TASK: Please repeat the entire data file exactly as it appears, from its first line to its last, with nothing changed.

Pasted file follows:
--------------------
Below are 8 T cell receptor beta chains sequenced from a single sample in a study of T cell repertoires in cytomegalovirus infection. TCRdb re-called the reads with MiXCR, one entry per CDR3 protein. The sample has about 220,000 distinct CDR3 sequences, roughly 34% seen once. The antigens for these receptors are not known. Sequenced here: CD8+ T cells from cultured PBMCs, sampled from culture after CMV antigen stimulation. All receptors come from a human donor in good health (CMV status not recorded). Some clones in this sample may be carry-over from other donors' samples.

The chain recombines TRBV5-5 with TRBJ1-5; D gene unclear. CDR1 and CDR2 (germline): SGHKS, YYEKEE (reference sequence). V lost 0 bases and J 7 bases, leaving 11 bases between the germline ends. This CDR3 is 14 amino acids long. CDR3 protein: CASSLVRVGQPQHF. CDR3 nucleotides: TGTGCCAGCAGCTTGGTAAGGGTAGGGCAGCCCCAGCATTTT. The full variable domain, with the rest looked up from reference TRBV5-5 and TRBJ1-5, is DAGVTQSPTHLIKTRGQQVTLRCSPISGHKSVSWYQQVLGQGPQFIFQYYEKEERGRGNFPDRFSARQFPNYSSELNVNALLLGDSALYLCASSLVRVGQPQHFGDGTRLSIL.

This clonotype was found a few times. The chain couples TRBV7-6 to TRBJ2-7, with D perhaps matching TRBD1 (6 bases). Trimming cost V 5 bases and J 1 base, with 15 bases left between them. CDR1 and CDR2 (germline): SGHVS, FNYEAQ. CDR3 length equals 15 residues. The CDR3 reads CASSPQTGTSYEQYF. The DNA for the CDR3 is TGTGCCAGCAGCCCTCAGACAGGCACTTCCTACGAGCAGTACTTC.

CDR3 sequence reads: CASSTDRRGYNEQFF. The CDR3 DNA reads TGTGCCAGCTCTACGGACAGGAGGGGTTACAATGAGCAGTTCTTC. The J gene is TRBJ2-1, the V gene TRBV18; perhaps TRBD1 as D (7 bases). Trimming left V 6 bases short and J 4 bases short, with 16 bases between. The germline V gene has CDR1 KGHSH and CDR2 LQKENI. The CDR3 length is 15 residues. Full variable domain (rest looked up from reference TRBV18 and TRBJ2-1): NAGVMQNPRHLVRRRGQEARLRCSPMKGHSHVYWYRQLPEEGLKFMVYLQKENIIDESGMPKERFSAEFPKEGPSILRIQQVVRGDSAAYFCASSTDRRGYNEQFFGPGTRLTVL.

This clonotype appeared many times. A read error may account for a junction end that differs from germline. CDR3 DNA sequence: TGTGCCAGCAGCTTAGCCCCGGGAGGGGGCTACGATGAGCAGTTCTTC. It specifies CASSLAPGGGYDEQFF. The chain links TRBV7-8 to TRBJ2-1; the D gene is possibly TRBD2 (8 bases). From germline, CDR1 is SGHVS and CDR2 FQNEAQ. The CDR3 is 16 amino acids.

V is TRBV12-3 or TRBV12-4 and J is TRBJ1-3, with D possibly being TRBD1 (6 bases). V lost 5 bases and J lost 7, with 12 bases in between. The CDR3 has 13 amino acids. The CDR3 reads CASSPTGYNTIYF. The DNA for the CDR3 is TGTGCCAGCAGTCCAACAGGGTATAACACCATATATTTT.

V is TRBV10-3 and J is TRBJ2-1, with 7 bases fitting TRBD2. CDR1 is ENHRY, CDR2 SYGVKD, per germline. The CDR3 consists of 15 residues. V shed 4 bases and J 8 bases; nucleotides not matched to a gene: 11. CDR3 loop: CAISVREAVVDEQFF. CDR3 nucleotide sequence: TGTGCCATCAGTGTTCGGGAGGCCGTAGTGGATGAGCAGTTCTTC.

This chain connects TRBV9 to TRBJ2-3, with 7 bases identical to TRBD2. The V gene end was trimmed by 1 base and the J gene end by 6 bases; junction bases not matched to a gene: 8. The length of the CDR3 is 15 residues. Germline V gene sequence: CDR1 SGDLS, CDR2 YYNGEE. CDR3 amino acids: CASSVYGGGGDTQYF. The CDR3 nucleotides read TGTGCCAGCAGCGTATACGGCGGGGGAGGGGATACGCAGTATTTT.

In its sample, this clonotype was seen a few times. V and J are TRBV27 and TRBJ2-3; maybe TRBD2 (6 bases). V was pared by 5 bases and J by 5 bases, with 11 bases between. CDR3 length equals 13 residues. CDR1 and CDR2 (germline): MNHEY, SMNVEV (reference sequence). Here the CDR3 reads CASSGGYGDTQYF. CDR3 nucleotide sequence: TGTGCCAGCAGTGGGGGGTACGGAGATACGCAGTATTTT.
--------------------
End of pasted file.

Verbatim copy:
Below are 8 T cell receptor beta chains sequenced from a single sample in a study of T cell repertoires in cytomegalovirus infection. TCRdb re-called the reads with MiXCR, one entry per CDR3 protein. The sample has about 220,000 distinct CDR3 sequences, roughly 34% seen once. The antigens for these receptors are not known. Sequenced here: CD8+ T cells from cultured PBMCs, sampled from culture after CMV antigen stimulation. All receptors come from a human donor in good health (CMV status not recorded). Some clones in this sample may be carry-over from other donors' samples.

The chain recombines TRBV5-5 with TRBJ1-5; D gene unclear. CDR1 and CDR2 (germline): SGHKS, YYEKEE (reference sequence). V lost 0 bases and J 7 bases, leaving 11 bases between the germline ends. This CDR3 is 14 amino acids long. CDR3 protein: CASSLVRVGQPQHF. CDR3 nucleotides: TGTGCCAGCAGCTTGGTAAGGGTAGGGCAGCCCCAGCATTTT. The full variable domain, with the rest looked up from reference TRBV5-5 and TRBJ1-5, is DAGVTQSPTHLIKTRGQQVTLRCSPISGHKSVSWYQQVLGQGPQFIFQYYEKEERGRGNFPDRFSARQFPNYSSELNVNALLLGDSALYLCASSLVRVGQPQHFGDGTRLSIL.

This clonotype was found a few times. The chain couples TRBV7-6 to TRBJ2-7, with D perhaps matching TRBD1 (6 bases). Trimming cost V 5 bases and J 1 base, with 15 bases left between them. CDR1 and CDR2 (germline): SGHVS, FNYEAQ. CDR3 length equals 15 residues. The CDR3 reads CASSPQTGTSYEQYF. The DNA for the CDR3 is TGTGCCAGCAGCCCTCAGACAGGCACTTCCTACGAGCAGTACTTC.

CDR3 sequence reads: CASSTDRRGYNEQFF. The CDR3 DNA reads TGTGCCAGCTCTACGGACAGGAGGGGTTACAATGAGCAGTTCTTC. The J gene is TRBJ2-1, the V gene TRBV18; perhaps TRBD1 as D (7 bases). Trimming left V 6 bases short and J 4 bases short, with 16 bases between. The germline V gene has CDR1 KGHSH and CDR2 LQKENI. The CDR3 length is 15 residues. Full variable domain (rest looked up from reference TRBV18 and TRBJ2-1): NAGVMQNPRHLVRRRGQEARLRCSPMKGHSHVYWYRQLPEEGLKFMVYLQKENIIDESGMPKERFSAEFPKEGPSILRIQQVVRGDSAAYFCASSTDRRGYNEQFFGPGTRLTVL.

This clonotype appeared many times. A read error may account for a junction end that differs from germline. CDR3 DNA sequence: TGTGCCAGCAGCTTAGCCCCGGGAGGGGGCTACGATGAGCAGTTCTTC. It specifies CASSLAPGGGYDEQFF. The chain links TRBV7-8 to TRBJ2-1; the D gene is possibly TRBD2 (8 bases). From germline, CDR1 is SGHVS and CDR2 FQNEAQ. The CDR3 is 16 amino acids.

V is TRBV12-3 or TRBV12-4 and J is TRBJ1-3, with D possibly being TRBD1 (6 bases). V lost 5 bases and J lost 7, with 12 bases in between. The CDR3 has 13 amino acids. The CDR3 reads CASSPTGYNTIYF. The DNA for the CDR3 is TGTGCCAGCAGTCCAACAGGGTATAACACCATATATTTT.

V is TRBV10-3 and J is TRBJ2-1, with 7 bases fitting TRBD2. CDR1 is ENHRY, CDR2 SYGVKD, per germline. The CDR3 consists of 15 residues. V shed 4 bases and J 8 bases; nucleotides not matched to a gene: 11. CDR3 loop: CAISVREAVVDEQFF. CDR3 nucleotide sequence: TGTGCCATCAGTGTTCGGGAGGCCGTAGTGGATGAGCAGTTCTTC.

This chain connects TRBV9 to TRBJ2-3, with 7 bases identical to TRBD2. The V gene end was trimmed by 1 base and the J gene end by 6 bases; junction bases not matched to a gene: 8. The length of the CDR3 is 15 residues. Germline V gene sequence: CDR1 SGDLS, CDR2 YYNGEE. CDR3 amino acids: CASSVYGGGGDTQYF. The CDR3 nucleotides read TGTGCCAGCAGCGTATACGGCGGGGGAGGGGATACGCAGTATTTT.

In its sample, this clonotype was seen a few times. V and J are TRBV27 and TRBJ2-3; maybe TRBD2 (6 bases). V was pared by 5 bases and J by 5 bases, with 11 bases between. CDR3 length equals 13 residues. CDR1 and CDR2 (germline): MNHEY, SMNVEV (reference sequence). Here the CDR3 reads CASSGGYGDTQYF. CDR3 nucleotide sequence: TGTGCCAGCAGTGGGGGGTACGGAGATACGCAGTATTTT.